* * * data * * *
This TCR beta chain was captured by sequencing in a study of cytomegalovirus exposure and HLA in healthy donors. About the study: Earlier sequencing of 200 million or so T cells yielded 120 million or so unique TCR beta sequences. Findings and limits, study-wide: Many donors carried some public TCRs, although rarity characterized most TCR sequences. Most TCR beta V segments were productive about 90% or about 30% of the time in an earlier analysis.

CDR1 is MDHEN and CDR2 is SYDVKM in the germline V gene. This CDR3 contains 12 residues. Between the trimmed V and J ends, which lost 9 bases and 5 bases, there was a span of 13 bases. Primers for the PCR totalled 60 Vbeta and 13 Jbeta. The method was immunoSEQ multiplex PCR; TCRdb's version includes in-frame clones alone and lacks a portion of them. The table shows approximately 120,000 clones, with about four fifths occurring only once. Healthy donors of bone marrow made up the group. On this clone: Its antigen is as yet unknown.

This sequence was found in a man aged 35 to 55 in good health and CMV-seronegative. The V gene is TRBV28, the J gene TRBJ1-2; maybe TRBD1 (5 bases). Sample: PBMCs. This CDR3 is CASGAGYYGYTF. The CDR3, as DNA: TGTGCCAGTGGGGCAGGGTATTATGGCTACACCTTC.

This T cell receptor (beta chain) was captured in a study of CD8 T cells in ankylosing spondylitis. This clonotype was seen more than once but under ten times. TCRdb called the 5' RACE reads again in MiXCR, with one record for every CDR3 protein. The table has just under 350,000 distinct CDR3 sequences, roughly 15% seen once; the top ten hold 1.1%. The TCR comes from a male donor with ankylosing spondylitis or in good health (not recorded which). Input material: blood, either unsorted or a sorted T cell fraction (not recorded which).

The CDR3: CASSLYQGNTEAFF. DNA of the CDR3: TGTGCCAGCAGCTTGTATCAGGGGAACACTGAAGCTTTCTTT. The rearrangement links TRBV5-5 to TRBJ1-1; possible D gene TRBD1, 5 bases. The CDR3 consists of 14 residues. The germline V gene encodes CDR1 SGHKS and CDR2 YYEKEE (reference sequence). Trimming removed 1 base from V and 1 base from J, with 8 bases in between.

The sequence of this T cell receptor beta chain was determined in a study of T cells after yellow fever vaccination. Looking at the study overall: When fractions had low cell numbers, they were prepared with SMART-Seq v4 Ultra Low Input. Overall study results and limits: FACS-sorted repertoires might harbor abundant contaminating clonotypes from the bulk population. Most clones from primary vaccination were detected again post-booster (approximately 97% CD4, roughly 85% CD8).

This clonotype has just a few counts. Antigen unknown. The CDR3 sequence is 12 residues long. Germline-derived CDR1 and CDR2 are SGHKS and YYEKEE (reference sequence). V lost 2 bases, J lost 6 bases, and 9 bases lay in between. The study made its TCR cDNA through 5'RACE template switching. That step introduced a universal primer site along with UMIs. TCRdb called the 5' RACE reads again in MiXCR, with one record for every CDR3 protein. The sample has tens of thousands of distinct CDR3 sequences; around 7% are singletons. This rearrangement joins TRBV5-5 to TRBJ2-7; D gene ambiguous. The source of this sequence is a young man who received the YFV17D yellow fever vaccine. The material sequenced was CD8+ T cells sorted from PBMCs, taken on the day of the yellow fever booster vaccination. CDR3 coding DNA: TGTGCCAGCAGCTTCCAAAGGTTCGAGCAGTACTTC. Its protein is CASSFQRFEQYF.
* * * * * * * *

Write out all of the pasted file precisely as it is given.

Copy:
This TCR beta chain was captured by sequencing in a study of cytomegalovirus exposure and HLA in healthy donors. About the study: Earlier sequencing of 200 million or so T cells yielded 120 million or so unique TCR beta sequences. Findings and limits, study-wide: Many donors carried some public TCRs, although rarity characterized most TCR sequences. Most TCR beta V segments were productive about 90% or about 30% of the time in an earlier analysis.

CDR1 is MDHEN and CDR2 is SYDVKM in the germline V gene. This CDR3 contains 12 residues. Between the trimmed V and J ends, which lost 9 bases and 5 bases, there was a span of 13 bases. Primers for the PCR totalled 60 Vbeta and 13 Jbeta. The method was immunoSEQ multiplex PCR; TCRdb's version includes in-frame clones alone and lacks a portion of them. The table shows approximately 120,000 clones, with about four fifths occurring only once. Healthy donors of bone marrow made up the group. On this clone: Its antigen is as yet unknown.

This sequence was found in a man aged 35 to 55 in good health and CMV-seronegative. The V gene is TRBV28, the J gene TRBJ1-2; maybe TRBD1 (5 bases). Sample: PBMCs. This CDR3 is CASGAGYYGYTF. The CDR3, as DNA: TGTGCCAGTGGGGCAGGGTATTATGGCTACACCTTC.

This T cell receptor (beta chain) was captured in a study of CD8 T cells in ankylosing spondylitis. This clonotype was seen more than once but under ten times. TCRdb called the 5' RACE reads again in MiXCR, with one record for every CDR3 protein. The table has just under 350,000 distinct CDR3 sequences, roughly 15% seen once; the top ten hold 1.1%. The TCR comes from a male donor with ankylosing spondylitis or in good health (not recorded which). Input material: blood, either unsorted or a sorted T cell fraction (not recorded which).

The CDR3: CASSLYQGNTEAFF. DNA of the CDR3: TGTGCCAGCAGCTTGTATCAGGGGAACACTGAAGCTTTCTTT. The rearrangement links TRBV5-5 to TRBJ1-1; possible D gene TRBD1, 5 bases. The CDR3 consists of 14 residues. The germline V gene encodes CDR1 SGHKS and CDR2 YYEKEE (reference sequence). Trimming removed 1 base from V and 1 base from J, with 8 bases in between.

The sequence of this T cell receptor beta chain was determined in a study of T cells after yellow fever vaccination. Looking at the study overall: When fractions had low cell numbers, they were prepared with SMART-Seq v4 Ultra Low Input. Overall study results and limits: FACS-sorted repertoires might harbor abundant contaminating clonotypes from the bulk population. Most clones from primary vaccination were detected again post-booster (approximately 97% CD4, roughly 85% CD8).

This clonotype has just a few counts. Antigen unknown. The CDR3 sequence is 12 residues long. Germline-derived CDR1 and CDR2 are SGHKS and YYEKEE (reference sequence). V lost 2 bases, J lost 6 bases, and 9 bases lay in between. The study made its TCR cDNA through 5'RACE template switching. That step introduced a universal primer site along with UMIs. TCRdb called the 5' RACE reads again in MiXCR, with one record for every CDR3 protein. The sample has tens of thousands of distinct CDR3 sequences; around 7% are singletons. This rearrangement joins TRBV5-5 to TRBJ2-7; D gene ambiguous. The source of this sequence is a young man who received the YFV17D yellow fever vaccine. The material sequenced was CD8+ T cells sorted from PBMCs, taken on the day of the yellow fever booster vaccination. CDR3 coding DNA: TGTGCCAGCAGCTTCCAAAGGTTCGAGCAGTACTTC. Its protein is CASSFQRFEQYF.